Tony Trischka remains a banjo hero 

The banjo. Although often maligned, or at least misunderstood, the instrument has a hero in Tony Trischka. This Syracuse native has slung the five-string banjo in groups like The Down City Ramblers and Country Cooking, and produced Steve Martin and the Steep Canyon Rangers' 2011 album, "Rare Bird Alert." He's also received a Grammy nod and several attaboys from the International Bluegrass Music Awards.

With a finger-style that moves from producing gentle, exquisite, music box-like chimes to percussive, twangin' glee, you'd swear Trischka is sporting a couple of extra fingers ... on each hand. CITY fired a few questions over the banjo man's bow. Here's what he fired back. An edited transcript follows.

CITY: What attracted you first, the music or the instrument?

Tony Trischka: Though I grew up listening to Pete Seeger and The Weavers and all of Pete's banjo music, it didn't capture me. In the early 60's, I was caught up in the "folk scare" and was playing folk guitar, but when I heard The Kingston Trio do "The MTA," with a wonderful banjo solo by Dave Guard, it was 16 notes of that solo that "forced" me to play the five-string.

How did you feel when you first picked up the banjo? 

I was totally head over heels for it. In fact, before I even had a banjo, I retuned my guitar like a banjo and tried to figure out a few things from the Pete Seeger banjo instruction book. When I finally got my long-necked Christy banjo for Christmas in 1963, I spent hours and hours playing.

How do you advance your playing style while still remaining traditional?

When I first started taking banjo lessons from my teacher, Hal Glatzer, he taught me how to play tunes in Scruggs style, the predominating bluegrass way of playing the banjo. Earl Scruggs become my touchstone, and to this day is a primary inspiration. There are others of his generation (dating back to the 40's and 50's) who I idolized, and so, as "progressive" as I may get some times with my playing and musical contexts, I always continue to listen to my early heroes and transcribe their solos.

Do you classify your music in one particular genre or is it a hybrid?

My music is a hybrid. The foundation is in bluegrass, but I've listened to a lot of jazz and classical and rock, and elements of those filter into my playing.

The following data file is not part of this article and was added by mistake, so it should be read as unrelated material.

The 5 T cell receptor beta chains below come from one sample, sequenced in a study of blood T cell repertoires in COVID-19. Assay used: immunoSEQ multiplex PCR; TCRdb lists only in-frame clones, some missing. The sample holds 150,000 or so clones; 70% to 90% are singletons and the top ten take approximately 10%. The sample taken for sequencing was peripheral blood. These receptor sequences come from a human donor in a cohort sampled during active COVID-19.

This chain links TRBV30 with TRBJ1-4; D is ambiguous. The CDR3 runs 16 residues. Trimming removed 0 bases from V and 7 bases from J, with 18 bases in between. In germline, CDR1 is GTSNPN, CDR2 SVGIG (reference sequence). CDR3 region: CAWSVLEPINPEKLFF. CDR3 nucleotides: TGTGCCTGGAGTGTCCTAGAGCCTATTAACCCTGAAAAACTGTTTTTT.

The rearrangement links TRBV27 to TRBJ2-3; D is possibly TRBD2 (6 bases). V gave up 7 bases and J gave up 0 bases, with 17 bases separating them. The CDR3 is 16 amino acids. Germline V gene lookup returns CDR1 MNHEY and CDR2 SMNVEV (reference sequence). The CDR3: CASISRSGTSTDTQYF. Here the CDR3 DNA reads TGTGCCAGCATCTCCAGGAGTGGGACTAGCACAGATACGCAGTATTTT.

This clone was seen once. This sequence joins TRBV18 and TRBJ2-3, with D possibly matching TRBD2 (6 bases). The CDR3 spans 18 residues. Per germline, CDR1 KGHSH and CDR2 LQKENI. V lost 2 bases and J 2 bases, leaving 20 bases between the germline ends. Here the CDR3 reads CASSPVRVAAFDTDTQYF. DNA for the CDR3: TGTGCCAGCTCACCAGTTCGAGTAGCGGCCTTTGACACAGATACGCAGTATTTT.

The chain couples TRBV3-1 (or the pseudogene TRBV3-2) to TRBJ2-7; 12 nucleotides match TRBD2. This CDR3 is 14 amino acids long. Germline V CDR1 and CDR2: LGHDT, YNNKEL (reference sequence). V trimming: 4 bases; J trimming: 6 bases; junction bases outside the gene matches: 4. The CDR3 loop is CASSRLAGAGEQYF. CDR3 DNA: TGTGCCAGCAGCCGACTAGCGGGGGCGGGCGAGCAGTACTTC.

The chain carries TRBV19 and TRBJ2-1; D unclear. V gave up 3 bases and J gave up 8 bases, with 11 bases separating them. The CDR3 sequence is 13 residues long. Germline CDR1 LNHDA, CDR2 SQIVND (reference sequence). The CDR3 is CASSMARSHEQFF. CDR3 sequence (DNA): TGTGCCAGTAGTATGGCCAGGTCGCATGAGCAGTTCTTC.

What's a rule in banjo playing that you break?

I don't think there are any rules of banjo playing. For so long the 5-string banjo has been considered a bluegrass instrument. The guitar can be used to play rock, jazz, flamenco, classical, etc. It's never been typecast. I think, these days, people are beginning to accept the fact that the banjo can be used to play a concerto with major symphony orchestras with players like Bela Fleck, who play in a jazz context, and really in any form of music.

What's the most off-the-wall thing you've done?

Probably playing a very modern, atonal concerto for banjo and percussion ensemble.

What's a rule you always adhere to?

Try to play tastefully, cleanly, and with good time, and don't feel constrained by any musical boundaries.

In your earlier career, you moved around a bit from group to group. Were you searching for something specific?

I don't know that I moved around a lot early on. I followed opportunities when they presented themselves. It was more that than any kind of searching. In the early 70's, I was in a band called Breakfast Special, and we were together for 3 years. Then I did a Broadway show called "The Robber Bridegroom" for a year and a half. The later 70's, I was grazing in different bands. That was followed by a nine-year stint with a group called Skyline, that spanned almost all of the 1980's.

You've been described as having a fearless musical curiosity. Has that ever gotten you in trouble?

In the early to mid 70's, I started recording my first solo albums for Rounder Records, and I would have certain tunes with saxophones, drums, and electric guitar, unusual chord progressions, and "progressive" note choices. These would understandably get fairly withering reviews in the traditional bluegrass publications.

You've played in a lot of bands, recorded a lot of records, and played constantly for 45 years. What's something you haven't done yet that you want to?

In terms of musical contexts, I feel that I've done just about everything I'd ever want to do: record with Earl Scruggs; sit in with the Allman Brothers; play with symphonies and string quartets; play in jazzy electric settings; and on and on. Though I've played in some pretty amazing venues like Madison Square Garden, Avery Fisher Hall, the site of the original Woodstock festival — not at Woodstock, but at the site — and so on, I'd some day like to play at Carnegie Hall and appear on the Grand Ole Opry. Those two would probably complete my bucket list.

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